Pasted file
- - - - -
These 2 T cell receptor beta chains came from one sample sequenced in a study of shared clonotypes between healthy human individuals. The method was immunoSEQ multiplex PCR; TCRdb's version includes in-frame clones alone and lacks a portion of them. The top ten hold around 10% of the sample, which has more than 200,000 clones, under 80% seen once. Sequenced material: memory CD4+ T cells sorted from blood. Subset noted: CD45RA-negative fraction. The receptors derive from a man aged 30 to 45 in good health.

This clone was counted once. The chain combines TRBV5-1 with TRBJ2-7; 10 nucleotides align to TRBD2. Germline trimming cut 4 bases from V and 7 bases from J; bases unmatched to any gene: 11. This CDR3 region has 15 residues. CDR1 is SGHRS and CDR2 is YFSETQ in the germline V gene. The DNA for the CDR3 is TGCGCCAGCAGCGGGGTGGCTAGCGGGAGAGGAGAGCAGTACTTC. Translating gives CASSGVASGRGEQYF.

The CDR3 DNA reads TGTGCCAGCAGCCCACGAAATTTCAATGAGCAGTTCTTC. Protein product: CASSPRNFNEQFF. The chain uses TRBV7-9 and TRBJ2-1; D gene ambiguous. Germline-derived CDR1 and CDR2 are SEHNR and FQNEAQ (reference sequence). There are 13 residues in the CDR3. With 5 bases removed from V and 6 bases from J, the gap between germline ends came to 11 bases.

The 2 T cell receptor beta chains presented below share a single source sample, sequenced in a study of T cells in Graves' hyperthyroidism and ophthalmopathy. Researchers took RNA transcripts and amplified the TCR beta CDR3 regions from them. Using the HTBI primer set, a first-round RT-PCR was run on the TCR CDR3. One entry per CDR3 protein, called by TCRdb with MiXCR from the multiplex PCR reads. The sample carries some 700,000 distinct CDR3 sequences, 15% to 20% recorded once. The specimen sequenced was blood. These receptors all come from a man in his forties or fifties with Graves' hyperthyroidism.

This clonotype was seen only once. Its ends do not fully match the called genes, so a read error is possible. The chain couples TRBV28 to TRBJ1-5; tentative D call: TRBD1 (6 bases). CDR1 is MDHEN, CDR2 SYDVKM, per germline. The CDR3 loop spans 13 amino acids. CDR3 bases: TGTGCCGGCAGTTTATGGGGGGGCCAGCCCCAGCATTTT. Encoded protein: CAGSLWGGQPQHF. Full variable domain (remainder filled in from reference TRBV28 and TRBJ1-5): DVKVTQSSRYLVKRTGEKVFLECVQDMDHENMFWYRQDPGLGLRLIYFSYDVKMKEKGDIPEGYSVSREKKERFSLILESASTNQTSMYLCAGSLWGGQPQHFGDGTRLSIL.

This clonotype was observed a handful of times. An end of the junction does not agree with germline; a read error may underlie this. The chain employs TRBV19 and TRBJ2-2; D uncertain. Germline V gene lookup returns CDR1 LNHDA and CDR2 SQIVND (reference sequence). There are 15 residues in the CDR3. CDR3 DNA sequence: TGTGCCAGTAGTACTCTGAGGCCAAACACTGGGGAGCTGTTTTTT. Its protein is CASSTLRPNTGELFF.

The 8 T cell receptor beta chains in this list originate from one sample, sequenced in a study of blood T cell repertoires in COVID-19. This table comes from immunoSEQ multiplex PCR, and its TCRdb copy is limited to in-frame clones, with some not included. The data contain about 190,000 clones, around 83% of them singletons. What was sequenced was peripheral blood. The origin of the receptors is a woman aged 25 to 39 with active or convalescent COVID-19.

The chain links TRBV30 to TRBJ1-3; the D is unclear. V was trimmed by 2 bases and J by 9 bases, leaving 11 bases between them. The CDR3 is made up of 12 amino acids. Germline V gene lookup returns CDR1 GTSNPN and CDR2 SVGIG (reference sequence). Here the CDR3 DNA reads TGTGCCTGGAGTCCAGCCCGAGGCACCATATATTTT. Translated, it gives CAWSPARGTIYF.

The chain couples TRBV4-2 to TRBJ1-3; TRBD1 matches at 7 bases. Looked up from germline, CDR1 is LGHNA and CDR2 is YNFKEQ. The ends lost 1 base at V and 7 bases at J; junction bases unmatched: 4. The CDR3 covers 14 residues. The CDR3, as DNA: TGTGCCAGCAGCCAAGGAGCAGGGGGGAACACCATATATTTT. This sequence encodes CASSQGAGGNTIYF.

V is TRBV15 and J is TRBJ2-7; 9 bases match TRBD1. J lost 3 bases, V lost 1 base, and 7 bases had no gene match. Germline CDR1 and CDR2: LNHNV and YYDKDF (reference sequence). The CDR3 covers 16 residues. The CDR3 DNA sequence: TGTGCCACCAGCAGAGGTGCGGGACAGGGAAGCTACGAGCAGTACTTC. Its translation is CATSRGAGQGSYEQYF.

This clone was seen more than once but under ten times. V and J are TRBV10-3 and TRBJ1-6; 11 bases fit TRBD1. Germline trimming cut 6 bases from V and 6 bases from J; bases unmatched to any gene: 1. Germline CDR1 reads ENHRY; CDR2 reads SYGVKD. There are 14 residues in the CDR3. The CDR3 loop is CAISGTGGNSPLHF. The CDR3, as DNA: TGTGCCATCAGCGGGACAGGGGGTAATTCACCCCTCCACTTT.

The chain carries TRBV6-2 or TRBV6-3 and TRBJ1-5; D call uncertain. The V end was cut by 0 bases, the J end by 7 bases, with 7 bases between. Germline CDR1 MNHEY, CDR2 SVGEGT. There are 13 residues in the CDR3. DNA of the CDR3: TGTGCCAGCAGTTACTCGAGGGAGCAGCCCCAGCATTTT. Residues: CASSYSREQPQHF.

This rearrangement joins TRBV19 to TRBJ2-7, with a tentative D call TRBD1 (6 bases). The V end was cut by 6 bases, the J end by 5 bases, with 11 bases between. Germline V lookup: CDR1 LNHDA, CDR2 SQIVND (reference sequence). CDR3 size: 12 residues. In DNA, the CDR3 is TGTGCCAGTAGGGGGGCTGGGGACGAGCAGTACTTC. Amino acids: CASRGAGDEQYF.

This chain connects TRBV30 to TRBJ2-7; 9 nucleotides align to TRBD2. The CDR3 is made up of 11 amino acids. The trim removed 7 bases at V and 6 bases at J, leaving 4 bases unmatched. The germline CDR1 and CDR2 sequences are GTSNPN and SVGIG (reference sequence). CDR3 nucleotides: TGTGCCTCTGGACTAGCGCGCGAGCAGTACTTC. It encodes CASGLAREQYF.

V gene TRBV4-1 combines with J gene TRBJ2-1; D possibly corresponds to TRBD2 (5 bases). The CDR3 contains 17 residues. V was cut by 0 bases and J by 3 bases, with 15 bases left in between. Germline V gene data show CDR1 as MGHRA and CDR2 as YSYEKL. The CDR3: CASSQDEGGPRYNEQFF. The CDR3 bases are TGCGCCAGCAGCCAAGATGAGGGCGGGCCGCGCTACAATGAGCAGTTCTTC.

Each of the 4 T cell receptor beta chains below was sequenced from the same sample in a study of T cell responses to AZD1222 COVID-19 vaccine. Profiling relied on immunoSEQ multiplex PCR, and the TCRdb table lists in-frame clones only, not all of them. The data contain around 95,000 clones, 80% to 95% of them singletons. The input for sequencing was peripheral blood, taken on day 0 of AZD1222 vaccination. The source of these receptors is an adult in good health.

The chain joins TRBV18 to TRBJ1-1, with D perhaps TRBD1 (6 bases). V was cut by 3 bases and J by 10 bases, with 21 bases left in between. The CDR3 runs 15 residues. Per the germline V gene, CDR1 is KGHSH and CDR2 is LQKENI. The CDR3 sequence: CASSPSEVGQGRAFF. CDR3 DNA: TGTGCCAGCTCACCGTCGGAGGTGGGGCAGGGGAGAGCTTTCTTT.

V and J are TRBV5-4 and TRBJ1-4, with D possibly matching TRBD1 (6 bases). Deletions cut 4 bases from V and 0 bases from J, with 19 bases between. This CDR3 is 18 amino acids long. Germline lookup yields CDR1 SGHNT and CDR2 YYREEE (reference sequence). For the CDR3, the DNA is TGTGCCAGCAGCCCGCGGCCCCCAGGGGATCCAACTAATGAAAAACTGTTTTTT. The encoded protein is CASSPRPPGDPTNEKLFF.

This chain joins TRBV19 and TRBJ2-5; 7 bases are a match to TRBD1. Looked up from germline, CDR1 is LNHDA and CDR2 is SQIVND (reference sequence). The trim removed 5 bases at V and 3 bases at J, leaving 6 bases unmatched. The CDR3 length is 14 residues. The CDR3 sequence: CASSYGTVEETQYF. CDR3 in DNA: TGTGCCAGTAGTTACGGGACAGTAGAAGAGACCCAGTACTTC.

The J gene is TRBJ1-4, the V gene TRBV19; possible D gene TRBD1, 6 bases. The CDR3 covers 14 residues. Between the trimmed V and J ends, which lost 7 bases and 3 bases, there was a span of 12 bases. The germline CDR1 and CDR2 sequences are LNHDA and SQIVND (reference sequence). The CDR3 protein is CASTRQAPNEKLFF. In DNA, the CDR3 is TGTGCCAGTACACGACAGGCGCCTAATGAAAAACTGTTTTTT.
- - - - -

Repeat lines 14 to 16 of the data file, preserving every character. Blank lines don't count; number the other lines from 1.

This chain connects TRBV30 to TRBJ2-7; 9 nucleotides align to TRBD2. The CDR3 is made up of 11 amino acids. The trim removed 7 bases at V and 6 bases at J, leaving 4 bases unmatched. The germline CDR1 and CDR2 sequences are GTSNPN and SVGIG (reference sequence). CDR3 nucleotides: TGTGCCTCTGGACTAGCGCGCGAGCAGTACTTC. It encodes CASGLAREQYF.

V gene TRBV4-1 combines with J gene TRBJ2-1; D possibly corresponds to TRBD2 (5 bases). The CDR3 contains 17 residues. V was cut by 0 bases and J by 3 bases, with 15 bases left in between. Germline V gene data show CDR1 as MGHRA and CDR2 as YSYEKL. The CDR3: CASSQDEGGPRYNEQFF. The CDR3 bases are TGCGCCAGCAGCCAAGATGAGGGCGGGCCGCGCTACAATGAGCAGTTCTTC.

Each of the 4 T cell receptor beta chains below was sequenced from the same sample in a study of T cell responses to AZD1222 COVID-19 vaccine. Profiling relied on immunoSEQ multiplex PCR, and the TCRdb table lists in-frame clones only, not all of them. The data contain around 95,000 clones, 80% to 95% of them singletons. The input for sequencing was peripheral blood, taken on day 0 of AZD1222 vaccination. The source of these receptors is an adult in good health.